Christina Greer
Christina Greer is currently a fellow at the Moynihan Center at The City College of New York. She is also an Associate Professor of Political Science at Fordham University, Lincoln Center (Manhattan) campus. Her research and teaching focus on American politics, Black ethnic politics, campaigns and elections, and public opinion. She is the author of Black Ethnics: Race, Immigration, and the Pursuit of the American Dream and co-editor of Black Politics in Transition: Immigration, Suburbanization, and Gentrification. Greer writes a weekly column for The Amsterdam News, one of the oldest Black newspapers in the U.S., and is a frequent political commentator on several media outlets, primarily MSNBC, WNYC, and NY1. She is the co-host of the New York centered podcast FAQ-NYC, is a political analyst at thegrio.com and host of the podcast quiz show The Blackest Questions at thegrio.com. Greer is a member of the boards of The Tenement Museum in NYC, The Mark Twain House in Hartford, CT, and Community Change in Washington, DC, and serves on the Advisory Board at Tufts University. She received her BA in Political Science from Tufts University and her MA, MPhil, and PhD in Political Science from Columbia University.

Ryan Hallock
Ryan Hallock teaches Program Evaluation. Since being honorably discharged from the U.S. Army, he has focused on helping nonprofit organizations build their monitoring and evaluation capacity, including at the World Federalist Movement and International Crisis Group. He currently works at Planned Parenthood Federation of America in the Research and Evaluation Department. Ryan holds an MPA from the City College of New York and an M.A. in program evaluation from Michigan State University.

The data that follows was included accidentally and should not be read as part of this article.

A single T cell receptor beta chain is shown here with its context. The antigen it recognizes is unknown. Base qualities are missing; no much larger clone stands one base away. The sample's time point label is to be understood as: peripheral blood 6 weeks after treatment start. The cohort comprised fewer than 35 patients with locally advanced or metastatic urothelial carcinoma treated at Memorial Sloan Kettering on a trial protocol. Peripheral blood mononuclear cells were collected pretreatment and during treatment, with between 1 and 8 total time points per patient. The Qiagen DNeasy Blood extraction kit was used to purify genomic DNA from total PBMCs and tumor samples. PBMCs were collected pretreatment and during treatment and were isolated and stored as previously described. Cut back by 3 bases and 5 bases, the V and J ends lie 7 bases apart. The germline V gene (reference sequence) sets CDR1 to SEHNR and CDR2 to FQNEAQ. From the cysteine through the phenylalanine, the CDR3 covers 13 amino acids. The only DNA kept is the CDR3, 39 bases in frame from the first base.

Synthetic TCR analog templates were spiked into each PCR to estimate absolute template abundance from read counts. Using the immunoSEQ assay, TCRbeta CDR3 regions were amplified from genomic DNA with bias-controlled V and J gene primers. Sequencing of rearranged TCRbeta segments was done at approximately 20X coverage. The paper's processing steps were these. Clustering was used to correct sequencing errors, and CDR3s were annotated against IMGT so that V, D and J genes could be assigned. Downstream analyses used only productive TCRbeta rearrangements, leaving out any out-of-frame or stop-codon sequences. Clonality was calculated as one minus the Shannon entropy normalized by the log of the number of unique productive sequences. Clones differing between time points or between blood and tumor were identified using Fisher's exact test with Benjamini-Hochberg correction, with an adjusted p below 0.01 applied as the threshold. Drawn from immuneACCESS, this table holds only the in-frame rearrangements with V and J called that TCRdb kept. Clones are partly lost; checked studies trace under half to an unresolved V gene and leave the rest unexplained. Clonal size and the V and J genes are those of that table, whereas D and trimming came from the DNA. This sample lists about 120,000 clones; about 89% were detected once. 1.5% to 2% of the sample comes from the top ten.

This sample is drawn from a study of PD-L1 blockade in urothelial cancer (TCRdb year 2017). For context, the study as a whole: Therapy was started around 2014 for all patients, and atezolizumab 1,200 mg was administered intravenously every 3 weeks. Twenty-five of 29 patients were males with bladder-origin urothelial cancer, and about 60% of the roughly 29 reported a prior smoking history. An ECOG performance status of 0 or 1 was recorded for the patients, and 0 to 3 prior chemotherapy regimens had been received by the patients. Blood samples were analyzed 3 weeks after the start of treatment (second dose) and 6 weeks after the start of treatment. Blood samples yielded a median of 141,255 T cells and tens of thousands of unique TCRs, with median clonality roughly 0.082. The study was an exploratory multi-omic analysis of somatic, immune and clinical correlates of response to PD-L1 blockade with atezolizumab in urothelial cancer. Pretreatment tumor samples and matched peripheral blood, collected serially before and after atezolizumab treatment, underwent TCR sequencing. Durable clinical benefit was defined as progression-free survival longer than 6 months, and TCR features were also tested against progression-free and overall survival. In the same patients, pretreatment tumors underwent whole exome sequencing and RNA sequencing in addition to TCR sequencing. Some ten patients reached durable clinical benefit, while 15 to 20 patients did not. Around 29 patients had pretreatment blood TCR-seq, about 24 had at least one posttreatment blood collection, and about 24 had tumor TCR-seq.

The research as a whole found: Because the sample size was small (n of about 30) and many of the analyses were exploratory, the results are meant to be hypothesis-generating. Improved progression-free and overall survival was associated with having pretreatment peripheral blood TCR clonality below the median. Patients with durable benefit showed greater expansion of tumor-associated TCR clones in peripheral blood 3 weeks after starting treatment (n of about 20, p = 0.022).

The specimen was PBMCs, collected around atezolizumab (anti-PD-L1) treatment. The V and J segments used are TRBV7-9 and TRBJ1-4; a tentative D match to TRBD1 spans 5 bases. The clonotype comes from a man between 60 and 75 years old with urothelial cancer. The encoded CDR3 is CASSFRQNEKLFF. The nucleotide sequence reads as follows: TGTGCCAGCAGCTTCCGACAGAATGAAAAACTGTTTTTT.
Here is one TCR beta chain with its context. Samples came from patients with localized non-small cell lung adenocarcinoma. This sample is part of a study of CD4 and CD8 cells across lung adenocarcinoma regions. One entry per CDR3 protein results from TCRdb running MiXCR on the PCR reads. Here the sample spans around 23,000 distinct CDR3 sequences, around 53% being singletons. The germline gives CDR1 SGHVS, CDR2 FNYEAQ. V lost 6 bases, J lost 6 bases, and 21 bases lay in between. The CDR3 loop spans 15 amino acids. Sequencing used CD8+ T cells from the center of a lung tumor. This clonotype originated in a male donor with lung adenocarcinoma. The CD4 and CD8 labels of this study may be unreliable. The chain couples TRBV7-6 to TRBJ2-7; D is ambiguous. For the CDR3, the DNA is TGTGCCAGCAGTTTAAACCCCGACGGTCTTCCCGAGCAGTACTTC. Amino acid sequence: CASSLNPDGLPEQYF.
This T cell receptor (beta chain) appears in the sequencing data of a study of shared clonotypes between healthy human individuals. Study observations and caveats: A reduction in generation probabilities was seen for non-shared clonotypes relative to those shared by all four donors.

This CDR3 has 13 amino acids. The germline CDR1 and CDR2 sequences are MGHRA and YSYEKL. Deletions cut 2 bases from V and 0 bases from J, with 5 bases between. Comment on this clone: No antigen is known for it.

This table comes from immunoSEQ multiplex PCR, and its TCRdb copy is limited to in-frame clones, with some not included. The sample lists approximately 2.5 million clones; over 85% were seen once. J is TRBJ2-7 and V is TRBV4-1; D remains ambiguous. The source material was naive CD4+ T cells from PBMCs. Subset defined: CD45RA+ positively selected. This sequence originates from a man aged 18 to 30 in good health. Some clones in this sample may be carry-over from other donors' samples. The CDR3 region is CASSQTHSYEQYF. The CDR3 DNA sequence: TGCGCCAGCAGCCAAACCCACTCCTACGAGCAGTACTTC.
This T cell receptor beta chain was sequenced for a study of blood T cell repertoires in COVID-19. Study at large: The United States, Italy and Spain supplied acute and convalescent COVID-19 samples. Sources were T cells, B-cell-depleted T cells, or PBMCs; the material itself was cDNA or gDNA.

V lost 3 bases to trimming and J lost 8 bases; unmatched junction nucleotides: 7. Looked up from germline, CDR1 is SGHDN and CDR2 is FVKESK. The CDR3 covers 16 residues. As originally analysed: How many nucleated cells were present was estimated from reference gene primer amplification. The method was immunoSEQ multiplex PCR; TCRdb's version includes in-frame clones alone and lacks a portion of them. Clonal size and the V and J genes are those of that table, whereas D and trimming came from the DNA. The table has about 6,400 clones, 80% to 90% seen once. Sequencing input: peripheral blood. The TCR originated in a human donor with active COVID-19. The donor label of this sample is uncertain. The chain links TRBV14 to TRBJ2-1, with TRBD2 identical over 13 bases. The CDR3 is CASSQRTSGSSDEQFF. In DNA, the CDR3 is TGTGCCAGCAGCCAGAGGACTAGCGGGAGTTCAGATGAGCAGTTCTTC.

Carl Hamad-Lipscombe
Carl Hamad-Lipscombe teaches Communications in Public Service. Carl is a policy strategist, organizer and movement leader who has worked at the intersection of immigration, criminal law reform and racial justice for nearly 20 years. Previously, Carl led national policy, communications and research initiatives as Deputy Director of the Black Alliance for Just Immigration and managed philanthropic investments in prosecution reform, indigent defense and access to counsel at Arnold Ventures. A Bronx native, Carl’s vast experience also includes time as a public defender at The Bronx Defenders; leading advocacy and communications efforts for local and national coalitions focused on workers’ and immigrant rights; coordinating a citywide nonpartisan voter engagement table; and working as a security guard and street vendor. Carl earned a B.A. in philosophy and urban policy at Brooklyn College, a law degree from Benjamin N. Cardozo School of Law, and studied urban planning at New York University’s Wagner Graduate School of Public Service.

Jeff Holland
Jeff Holland teaches Public Budgeting and Finance. He worked in the Projections Unit of the Congressional Budgeting Office for 26 years, overseeing data compilation, writing, and production for a large part of CBO’s most widely read publications. He now serves as the Vice President of Research at the Peter G. Peterson Foundation, a non-partisan organization dedicated to addressing long-term fiscal challenges to ensure a better economic future. Professor Holland received his MS in Public Administration and Policy from Carnegie Mellon University and BA in Economics and Urban Studies from the University of Maryland.

Eric Horvath
Eric Horvath is an Adjunct Lecturer and Faculty Fellow at the Colin Powell School for Civic and Global Leadership. Eric teaches a course titled Mobilizing Finance for Justice within CCNY's MPA program. Currently, Eric works at Harvard Law School leading a program for labor pension fund trustees and responsible investing. Prior to that, he was the Director of Impact Investments at Common Future, a national nonprofit focused on eliminating the racial wealth gap and building an economy for all. Before Common Future, he worked at Transform Finance, where he launched several educational initiatives for activists, organizers and other social sector allies that explored paths for their communities to better engage with investments. Eric serves on the board and investment committee of the New York Foundation and the finance committee for the North Star Fund, New York City's social justice community foundation. He received his MBA from NYU, MPA from Syracuse and BA from Fordham. He calls Brooklyn home.